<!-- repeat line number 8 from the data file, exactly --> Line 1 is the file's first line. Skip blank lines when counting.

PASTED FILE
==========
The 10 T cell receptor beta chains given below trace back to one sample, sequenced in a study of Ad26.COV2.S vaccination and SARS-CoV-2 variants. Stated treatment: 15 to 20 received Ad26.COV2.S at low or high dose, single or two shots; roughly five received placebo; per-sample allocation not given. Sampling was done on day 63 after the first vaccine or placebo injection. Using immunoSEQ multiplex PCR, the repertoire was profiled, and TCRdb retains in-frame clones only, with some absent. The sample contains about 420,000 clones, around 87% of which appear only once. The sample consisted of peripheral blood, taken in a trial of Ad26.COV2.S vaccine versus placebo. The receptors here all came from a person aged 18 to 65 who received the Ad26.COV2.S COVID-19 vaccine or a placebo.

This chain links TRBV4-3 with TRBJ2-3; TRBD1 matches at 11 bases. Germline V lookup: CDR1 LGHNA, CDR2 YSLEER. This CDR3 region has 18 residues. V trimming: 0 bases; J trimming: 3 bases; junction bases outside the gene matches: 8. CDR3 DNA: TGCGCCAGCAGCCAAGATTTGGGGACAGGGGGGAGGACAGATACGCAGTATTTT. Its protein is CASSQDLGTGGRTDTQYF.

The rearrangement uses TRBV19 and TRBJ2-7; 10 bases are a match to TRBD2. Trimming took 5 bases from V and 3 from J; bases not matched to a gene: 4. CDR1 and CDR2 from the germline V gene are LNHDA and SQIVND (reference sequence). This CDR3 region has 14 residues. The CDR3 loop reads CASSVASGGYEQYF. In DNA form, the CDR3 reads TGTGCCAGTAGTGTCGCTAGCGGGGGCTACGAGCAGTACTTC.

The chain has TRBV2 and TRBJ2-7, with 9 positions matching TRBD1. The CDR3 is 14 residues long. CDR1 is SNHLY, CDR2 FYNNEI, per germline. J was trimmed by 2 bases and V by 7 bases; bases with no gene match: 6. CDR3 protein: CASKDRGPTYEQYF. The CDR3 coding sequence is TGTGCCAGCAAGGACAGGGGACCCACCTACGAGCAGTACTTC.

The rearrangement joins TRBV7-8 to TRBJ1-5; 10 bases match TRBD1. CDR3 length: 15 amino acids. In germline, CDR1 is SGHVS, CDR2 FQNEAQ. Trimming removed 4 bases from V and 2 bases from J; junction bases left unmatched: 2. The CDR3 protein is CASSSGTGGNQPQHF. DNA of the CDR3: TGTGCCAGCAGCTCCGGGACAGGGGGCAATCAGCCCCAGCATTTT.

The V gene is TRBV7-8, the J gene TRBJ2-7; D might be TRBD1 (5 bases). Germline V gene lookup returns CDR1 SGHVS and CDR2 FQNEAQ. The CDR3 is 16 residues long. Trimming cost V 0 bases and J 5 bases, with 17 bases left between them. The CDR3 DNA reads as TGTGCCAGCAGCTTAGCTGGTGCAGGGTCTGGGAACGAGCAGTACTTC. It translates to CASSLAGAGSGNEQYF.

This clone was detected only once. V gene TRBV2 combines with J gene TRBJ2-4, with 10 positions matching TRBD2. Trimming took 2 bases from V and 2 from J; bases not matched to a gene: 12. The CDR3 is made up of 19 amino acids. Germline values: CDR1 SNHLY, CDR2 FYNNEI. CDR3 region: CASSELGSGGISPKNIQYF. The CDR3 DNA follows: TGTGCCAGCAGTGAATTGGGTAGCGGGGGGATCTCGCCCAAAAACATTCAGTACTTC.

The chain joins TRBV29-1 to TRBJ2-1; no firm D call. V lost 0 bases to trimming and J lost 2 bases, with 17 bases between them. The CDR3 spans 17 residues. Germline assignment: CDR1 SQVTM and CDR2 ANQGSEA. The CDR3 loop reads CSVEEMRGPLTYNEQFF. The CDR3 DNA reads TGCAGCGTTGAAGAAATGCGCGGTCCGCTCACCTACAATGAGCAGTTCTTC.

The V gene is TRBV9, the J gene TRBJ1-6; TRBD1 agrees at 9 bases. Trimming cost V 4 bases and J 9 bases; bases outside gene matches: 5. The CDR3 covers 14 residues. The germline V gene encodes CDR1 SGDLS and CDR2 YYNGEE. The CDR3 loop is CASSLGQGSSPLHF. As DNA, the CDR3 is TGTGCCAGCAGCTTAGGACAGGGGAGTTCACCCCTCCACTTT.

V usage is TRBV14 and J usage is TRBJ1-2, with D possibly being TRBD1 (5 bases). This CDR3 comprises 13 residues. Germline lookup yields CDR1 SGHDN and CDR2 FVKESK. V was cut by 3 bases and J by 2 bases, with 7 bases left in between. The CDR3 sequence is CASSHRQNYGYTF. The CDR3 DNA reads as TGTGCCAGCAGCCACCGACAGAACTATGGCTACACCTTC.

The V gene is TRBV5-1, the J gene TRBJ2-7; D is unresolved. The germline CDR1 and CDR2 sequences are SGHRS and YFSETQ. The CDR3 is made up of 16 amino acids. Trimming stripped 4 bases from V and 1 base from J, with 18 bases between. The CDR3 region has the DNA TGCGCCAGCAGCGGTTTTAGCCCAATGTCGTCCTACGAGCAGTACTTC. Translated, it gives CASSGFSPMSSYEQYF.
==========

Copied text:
The chain joins TRBV29-1 to TRBJ2-1; no firm D call. V lost 0 bases to trimming and J lost 2 bases, with 17 bases between them. The CDR3 spans 17 residues. Germline assignment: CDR1 SQVTM and CDR2 ANQGSEA. The CDR3 loop reads CSVEEMRGPLTYNEQFF. The CDR3 DNA reads TGCAGCGTTGAAGAAATGCGCGGTCCGCTCACCTACAATGAGCAGTTCTTC.